In the 1960s, construction began to create Lake Nockamixon along the Tohickon Creek near PA 563 in northern Bucks County. The Secretary of the Pennsylvania Department of Forests and Waters, Maurice K. Goddard, proposed the lake as part of a goal for every Pennsylvania resident to be within 25 miles (40 km) of a state park. Lake Nockamixon was intended to fill a gap in between the Philadelphia and Lehigh Valley areas.[9] As a result of building the dam and creating the lake, the northernmost portion of PA 563 had to be relocated to a new alignment to the north of the planned lake as it would sever a portion of the route north of Kellers Church. Between 1970 and 1972, construction took place on the new alignment of the route. As a result, PA 563 was routed to follow PA 313 to get from Ridge Road to its new alignment.[9][10]

Major intersections[edit]

County Location Mile[2] km Destinations Notes
Montgomery Upper Salford Township 0.000 0.000 PA 63 (Sumneytown Pike) – Harleysville, Green Lane
Bucks West Rockhill Township 7.335 11.805 To PA 309 (Lawn Avenue) – Quakertown, Montgomeryville
East Rockhill Township 12.207 19.645 PA 313 east (Dublin Pike) – Dublin Southern terminus of concurrency
13.459 21.660 PA 313 west (Dublin Pike) – Quakertown Northern terminus of concurrency
Nockamixon Township 21.151 34.039 PA 412 (Durham Road) to PA 611 – Springtown, Harrow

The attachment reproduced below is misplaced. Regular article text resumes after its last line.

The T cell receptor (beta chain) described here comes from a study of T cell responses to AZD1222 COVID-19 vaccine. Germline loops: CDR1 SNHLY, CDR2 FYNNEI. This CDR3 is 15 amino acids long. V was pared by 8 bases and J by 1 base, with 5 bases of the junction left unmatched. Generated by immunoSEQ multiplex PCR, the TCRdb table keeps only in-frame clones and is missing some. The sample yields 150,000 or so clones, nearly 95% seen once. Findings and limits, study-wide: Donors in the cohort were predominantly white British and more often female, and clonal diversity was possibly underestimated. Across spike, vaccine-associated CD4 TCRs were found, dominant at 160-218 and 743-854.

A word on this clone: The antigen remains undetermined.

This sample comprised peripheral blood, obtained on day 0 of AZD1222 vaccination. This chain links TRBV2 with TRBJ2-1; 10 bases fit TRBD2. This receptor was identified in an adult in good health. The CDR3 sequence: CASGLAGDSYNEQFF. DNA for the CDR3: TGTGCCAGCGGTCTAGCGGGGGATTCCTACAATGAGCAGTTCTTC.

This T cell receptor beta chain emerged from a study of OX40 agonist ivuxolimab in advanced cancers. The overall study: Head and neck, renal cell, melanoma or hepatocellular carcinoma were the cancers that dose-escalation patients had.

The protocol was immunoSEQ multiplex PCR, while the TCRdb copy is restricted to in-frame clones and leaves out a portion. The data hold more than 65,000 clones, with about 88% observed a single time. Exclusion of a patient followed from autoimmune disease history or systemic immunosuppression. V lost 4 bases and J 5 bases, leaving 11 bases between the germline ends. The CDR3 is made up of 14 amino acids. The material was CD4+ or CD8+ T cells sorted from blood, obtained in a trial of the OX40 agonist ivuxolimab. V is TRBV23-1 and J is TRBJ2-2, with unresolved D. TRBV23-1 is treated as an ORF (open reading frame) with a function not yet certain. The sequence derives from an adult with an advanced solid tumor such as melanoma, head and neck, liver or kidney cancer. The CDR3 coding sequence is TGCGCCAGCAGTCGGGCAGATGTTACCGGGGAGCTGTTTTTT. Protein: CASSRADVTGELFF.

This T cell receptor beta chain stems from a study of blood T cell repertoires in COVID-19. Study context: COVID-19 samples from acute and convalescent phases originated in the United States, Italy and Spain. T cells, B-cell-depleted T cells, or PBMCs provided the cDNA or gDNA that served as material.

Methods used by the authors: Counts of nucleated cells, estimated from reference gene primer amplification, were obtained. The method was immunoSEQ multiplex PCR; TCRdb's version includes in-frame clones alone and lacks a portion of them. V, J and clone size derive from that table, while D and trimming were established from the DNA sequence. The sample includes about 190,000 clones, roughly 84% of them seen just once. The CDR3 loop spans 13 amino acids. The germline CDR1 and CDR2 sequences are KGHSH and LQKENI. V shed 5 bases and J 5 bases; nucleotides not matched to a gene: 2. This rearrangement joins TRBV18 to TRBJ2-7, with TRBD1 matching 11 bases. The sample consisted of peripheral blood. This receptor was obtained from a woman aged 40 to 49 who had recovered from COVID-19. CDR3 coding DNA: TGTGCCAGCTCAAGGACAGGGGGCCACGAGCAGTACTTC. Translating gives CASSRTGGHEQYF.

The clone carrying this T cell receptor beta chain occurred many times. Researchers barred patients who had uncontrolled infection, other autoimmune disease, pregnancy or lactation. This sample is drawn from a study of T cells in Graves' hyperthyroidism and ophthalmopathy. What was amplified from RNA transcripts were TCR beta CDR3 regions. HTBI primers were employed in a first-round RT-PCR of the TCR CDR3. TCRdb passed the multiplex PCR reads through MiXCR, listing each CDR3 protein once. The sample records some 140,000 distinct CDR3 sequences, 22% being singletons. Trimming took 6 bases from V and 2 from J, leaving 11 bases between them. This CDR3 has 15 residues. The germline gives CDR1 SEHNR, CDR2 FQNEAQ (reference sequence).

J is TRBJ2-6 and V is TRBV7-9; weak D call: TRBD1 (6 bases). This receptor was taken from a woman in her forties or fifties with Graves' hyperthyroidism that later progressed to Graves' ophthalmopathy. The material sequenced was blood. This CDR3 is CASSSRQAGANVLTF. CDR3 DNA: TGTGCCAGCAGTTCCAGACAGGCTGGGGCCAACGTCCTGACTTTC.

1.000 mi = 1.609 km; 1.000 km = 0.621 mi

See also[edit]

References[edit]

  1. ^ a b Gulf Oil (1928). Pennsylvania Highway Map (Philadelphia Metro) (Map). http://www.mapsofpa.com/art5pics/1928phila3.jpg. Retrieved November 8, 2007.
  2. ^ a b Bureau of Maintenance and Operations (December 31, 2012). "Roadway Management System Straight Line Diagrams" (2013 ed.). Pennsylvania Department of Transportation. Retrieved September 14, 2013. 
  3. ^ a b c d Google Inc. "overview of Pennsylvania Route 563". Google Maps (Map). Cartography by Google, Inc. http://maps.google.com/maps?f=d&source=s_d&saddr=PA+63+and+PA+563&daddr=PA+412+and+PA+563&hl=en&geocode=Ffw8ZwIdHNCA-ymJjRQ50p3GiTGTz6dCN2WCLg%3BFSD6aQIdXs6E-yk5CSU0ahDEiTGF4Q5CppV_tw&mra=ls&sll=37.0625,-95.677068&sspn=31.784549,86.572266&ie=UTF8&t=h&z=11. Retrieved February 15, 2011.
  4. ^ a b ADC Map (2006). Montgomery County, Pennsylvania (Map). 1"=2000' (18th ed.). ISBN 0-87530-775-2.
  5. ^ a b ADC Map (2006). Bucks County, Pennsylvania (Map). 1"=2000' (19th ed.). ISBN 0-87530-774-4.
  6. ^ Pennsylvania Department of Highways (1911) (PDF). Map of Pennsylvania Showing State Highways (Map). ftp://ftp.dot.state.pa.us/public/pdf/BPR_pdf_files/Maps/Statewide/Historic_OTMs/1911.pdf. Retrieved January 27, 2011.
  7. ^ Pennsylvania Department of Highways (1930) (PDF). Tourist Map of Pennsylvania (Map). ftp://ftp.dot.state.pa.us/public/pdf/BPR_pdf_files/Maps/Statewide/Historic_OTMs/1930fr.pdf. Retrieved January 27, 2011.
  8. ^ Pennsylvania Department of Highways (1940) (PDF). Official Road Map of Pennsylvania (Map). ftp://ftp.dot.state.pa.us/public/pdf/BPR_pdf_files/Maps/Statewide/Historic_OTMs/1940fr.pdf. Retrieved June 24, 2010.
  9. ^ a b "History of Lake Nockamixon". Pennridge School District. Retrieved February 15, 2011. 
  10. ^ Exxon (1973). Pennsylvania (Map). Cartography by General Drafting.

External links[edit]

Route map: Google / Bing

Media related to Pennsylvania Route 563 at Wikimedia Commons